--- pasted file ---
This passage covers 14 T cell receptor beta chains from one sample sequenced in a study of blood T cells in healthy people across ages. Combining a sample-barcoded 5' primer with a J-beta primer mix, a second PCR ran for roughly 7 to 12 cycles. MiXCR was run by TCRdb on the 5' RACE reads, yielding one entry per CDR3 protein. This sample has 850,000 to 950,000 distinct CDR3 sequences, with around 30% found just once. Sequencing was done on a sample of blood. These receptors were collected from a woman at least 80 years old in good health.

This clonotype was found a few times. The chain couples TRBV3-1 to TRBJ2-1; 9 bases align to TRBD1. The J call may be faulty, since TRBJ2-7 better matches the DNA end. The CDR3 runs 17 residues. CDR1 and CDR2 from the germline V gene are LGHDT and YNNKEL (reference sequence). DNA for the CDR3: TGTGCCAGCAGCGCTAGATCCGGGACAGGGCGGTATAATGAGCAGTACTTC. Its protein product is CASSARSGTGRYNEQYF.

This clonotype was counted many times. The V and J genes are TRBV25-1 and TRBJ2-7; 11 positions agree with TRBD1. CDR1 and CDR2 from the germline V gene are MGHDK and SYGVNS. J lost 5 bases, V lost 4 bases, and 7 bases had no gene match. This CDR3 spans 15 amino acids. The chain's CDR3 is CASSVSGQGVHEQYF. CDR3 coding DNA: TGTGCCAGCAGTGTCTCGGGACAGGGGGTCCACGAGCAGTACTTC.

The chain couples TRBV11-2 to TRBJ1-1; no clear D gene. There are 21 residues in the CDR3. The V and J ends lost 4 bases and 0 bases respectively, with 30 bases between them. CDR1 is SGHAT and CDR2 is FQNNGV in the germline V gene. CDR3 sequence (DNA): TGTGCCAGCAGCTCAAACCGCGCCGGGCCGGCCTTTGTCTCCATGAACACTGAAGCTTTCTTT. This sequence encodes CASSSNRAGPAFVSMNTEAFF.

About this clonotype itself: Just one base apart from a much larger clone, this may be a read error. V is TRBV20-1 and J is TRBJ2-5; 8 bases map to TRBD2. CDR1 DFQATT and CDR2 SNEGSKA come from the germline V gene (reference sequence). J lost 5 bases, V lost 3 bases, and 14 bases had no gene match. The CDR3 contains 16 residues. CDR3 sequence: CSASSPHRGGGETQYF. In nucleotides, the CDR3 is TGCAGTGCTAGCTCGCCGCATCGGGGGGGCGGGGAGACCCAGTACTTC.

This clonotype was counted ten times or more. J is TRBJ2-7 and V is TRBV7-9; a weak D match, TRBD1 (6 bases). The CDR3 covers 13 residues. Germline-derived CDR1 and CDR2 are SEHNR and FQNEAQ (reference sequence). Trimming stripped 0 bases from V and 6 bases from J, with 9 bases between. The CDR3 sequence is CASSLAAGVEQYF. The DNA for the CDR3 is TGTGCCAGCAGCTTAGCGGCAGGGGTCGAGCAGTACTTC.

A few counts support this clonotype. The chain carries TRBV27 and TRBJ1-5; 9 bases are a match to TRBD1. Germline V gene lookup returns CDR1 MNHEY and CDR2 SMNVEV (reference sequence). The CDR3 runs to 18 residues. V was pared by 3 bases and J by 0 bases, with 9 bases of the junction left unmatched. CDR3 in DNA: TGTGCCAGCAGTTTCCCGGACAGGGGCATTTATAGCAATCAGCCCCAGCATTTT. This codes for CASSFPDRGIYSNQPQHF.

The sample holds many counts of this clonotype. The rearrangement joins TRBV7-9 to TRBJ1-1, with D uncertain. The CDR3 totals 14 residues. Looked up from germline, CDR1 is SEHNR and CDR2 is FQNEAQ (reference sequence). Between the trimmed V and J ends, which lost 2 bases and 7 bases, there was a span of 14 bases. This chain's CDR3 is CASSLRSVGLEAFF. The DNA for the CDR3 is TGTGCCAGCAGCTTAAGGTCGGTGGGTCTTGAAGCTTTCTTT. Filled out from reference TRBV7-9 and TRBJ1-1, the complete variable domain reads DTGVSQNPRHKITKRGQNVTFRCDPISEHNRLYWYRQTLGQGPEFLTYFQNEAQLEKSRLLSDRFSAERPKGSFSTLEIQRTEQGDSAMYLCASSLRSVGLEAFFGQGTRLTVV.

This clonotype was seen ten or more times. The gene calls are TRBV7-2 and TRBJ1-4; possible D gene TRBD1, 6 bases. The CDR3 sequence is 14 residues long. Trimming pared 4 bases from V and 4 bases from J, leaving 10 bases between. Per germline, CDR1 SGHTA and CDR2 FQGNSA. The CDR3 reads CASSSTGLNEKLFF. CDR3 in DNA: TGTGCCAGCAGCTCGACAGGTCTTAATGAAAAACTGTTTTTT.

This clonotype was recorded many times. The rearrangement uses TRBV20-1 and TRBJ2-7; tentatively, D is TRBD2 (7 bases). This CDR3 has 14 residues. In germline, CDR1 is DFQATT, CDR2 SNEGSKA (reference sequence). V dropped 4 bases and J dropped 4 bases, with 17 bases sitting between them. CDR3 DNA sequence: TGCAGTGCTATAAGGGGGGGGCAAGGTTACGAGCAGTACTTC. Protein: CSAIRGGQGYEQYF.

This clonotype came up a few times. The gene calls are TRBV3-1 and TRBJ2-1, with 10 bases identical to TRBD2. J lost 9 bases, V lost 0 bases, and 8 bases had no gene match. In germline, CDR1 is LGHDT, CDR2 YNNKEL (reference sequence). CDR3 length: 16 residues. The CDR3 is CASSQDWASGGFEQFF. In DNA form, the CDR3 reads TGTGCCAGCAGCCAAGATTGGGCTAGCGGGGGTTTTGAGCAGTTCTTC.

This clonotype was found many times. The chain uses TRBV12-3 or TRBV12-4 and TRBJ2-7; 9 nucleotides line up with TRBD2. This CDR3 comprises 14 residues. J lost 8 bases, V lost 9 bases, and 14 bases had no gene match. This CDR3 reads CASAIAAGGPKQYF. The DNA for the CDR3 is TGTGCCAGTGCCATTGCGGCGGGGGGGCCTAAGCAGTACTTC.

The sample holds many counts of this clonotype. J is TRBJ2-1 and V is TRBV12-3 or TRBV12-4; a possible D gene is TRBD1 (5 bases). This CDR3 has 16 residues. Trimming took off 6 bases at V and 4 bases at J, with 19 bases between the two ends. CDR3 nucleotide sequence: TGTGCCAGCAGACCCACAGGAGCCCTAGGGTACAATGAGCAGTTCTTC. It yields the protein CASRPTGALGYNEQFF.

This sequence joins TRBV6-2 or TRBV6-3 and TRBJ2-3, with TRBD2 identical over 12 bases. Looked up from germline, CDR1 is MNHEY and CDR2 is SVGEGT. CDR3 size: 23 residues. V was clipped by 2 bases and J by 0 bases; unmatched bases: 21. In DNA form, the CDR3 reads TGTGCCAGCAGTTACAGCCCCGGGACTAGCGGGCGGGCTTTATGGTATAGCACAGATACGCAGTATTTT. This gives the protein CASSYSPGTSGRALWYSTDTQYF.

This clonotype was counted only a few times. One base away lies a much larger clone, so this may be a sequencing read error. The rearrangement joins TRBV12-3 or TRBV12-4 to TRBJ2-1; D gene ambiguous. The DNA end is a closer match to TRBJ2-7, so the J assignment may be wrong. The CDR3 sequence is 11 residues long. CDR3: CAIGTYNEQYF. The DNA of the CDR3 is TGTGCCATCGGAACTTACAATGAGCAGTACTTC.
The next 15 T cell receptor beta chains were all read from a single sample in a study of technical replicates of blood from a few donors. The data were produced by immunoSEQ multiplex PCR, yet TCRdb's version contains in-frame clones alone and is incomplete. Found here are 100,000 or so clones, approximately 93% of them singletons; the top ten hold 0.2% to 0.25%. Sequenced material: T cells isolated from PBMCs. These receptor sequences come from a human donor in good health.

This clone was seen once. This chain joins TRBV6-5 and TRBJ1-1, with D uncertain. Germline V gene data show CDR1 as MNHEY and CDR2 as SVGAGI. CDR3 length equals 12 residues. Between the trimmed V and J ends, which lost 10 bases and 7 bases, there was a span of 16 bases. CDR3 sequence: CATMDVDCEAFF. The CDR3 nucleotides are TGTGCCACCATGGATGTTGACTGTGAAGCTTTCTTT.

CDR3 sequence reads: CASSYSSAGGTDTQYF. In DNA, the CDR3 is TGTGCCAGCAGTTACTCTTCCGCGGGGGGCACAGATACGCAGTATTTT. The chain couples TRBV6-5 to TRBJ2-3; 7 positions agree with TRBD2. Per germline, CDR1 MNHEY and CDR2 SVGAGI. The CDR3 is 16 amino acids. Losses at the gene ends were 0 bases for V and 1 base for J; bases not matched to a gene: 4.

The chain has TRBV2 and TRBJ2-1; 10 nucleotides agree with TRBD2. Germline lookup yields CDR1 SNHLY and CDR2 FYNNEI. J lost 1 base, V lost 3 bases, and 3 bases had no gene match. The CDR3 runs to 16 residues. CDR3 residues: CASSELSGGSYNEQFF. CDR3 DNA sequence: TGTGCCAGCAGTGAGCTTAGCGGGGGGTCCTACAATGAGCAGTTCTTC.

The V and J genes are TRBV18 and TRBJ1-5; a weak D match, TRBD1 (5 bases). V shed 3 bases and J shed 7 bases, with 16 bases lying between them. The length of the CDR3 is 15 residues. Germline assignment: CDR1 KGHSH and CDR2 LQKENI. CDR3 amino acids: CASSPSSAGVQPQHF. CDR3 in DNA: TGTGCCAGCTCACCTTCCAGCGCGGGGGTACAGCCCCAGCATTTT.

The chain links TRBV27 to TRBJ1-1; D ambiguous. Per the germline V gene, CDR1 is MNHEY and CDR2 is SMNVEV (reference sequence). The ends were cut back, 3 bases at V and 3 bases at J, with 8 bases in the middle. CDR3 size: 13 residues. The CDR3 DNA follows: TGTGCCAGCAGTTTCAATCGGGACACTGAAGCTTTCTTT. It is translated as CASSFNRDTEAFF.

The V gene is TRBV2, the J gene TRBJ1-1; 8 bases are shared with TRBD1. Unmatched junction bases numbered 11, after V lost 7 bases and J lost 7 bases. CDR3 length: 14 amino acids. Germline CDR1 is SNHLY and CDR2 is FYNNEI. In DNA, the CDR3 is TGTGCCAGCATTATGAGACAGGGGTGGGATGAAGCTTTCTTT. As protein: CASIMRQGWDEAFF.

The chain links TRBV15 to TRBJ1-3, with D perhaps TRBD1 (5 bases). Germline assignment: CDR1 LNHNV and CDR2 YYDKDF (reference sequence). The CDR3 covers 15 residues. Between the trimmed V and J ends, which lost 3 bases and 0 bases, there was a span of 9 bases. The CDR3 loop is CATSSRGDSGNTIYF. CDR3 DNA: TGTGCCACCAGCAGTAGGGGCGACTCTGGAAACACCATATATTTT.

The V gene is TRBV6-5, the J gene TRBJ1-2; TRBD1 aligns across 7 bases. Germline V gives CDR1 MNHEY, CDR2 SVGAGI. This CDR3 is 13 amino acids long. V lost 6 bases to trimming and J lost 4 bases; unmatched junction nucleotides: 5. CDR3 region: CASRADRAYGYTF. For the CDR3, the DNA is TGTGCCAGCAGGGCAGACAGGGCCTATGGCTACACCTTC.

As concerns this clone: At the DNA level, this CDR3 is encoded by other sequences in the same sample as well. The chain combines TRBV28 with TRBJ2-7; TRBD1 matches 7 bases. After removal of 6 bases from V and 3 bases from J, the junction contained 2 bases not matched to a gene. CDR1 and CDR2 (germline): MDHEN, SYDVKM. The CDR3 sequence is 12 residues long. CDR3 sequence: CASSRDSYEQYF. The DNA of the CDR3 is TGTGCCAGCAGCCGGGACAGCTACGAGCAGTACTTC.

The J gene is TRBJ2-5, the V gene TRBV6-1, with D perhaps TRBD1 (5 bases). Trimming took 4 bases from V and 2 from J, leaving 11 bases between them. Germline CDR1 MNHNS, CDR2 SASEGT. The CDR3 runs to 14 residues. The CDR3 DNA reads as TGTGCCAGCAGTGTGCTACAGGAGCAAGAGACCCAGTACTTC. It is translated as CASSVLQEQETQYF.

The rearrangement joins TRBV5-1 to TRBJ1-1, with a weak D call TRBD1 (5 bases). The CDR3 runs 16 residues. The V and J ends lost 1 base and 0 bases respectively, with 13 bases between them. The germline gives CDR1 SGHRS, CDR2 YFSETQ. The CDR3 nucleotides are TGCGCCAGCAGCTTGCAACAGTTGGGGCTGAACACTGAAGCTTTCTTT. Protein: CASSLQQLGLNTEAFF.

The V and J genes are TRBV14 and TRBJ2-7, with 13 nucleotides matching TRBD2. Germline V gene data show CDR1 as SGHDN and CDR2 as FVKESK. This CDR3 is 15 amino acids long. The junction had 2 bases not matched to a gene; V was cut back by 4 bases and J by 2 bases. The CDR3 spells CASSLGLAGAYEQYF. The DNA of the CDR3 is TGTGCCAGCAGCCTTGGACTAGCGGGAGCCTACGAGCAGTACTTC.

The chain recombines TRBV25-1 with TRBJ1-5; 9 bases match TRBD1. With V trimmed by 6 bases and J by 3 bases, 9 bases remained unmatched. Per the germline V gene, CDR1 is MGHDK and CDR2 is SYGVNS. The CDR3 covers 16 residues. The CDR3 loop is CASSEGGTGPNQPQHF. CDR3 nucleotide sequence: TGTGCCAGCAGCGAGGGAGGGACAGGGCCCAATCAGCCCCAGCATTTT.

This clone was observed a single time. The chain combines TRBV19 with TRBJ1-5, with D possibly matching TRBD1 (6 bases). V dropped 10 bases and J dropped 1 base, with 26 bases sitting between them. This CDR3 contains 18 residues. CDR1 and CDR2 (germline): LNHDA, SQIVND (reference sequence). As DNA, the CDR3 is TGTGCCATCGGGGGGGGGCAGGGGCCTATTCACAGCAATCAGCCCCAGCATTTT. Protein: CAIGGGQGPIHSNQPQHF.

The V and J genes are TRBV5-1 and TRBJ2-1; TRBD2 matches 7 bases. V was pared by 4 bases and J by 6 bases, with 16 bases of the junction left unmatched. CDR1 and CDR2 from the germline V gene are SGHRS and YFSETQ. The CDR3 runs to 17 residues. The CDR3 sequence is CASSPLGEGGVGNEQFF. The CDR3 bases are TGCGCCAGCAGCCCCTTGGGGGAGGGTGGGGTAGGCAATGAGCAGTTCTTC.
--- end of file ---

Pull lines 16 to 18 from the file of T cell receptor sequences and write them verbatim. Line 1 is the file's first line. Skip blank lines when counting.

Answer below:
The next 15 T cell receptor beta chains were all read from a single sample in a study of technical replicates of blood from a few donors. The data were produced by immunoSEQ multiplex PCR, yet TCRdb's version contains in-frame clones alone and is incomplete. Found here are 100,000 or so clones, approximately 93% of them singletons; the top ten hold 0.2% to 0.25%. Sequenced material: T cells isolated from PBMCs. These receptor sequences come from a human donor in good health.

This clone was seen once. This chain joins TRBV6-5 and TRBJ1-1, with D uncertain. Germline V gene data show CDR1 as MNHEY and CDR2 as SVGAGI. CDR3 length equals 12 residues. Between the trimmed V and J ends, which lost 10 bases and 7 bases, there was a span of 16 bases. CDR3 sequence: CATMDVDCEAFF. The CDR3 nucleotides are TGTGCCACCATGGATGTTGACTGTGAAGCTTTCTTT.

CDR3 sequence reads: CASSYSSAGGTDTQYF. In DNA, the CDR3 is TGTGCCAGCAGTTACTCTTCCGCGGGGGGCACAGATACGCAGTATTTT. The chain couples TRBV6-5 to TRBJ2-3; 7 positions agree with TRBD2. Per germline, CDR1 MNHEY and CDR2 SVGAGI. The CDR3 is 16 amino acids. Losses at the gene ends were 0 bases for V and 1 base for J; bases not matched to a gene: 4.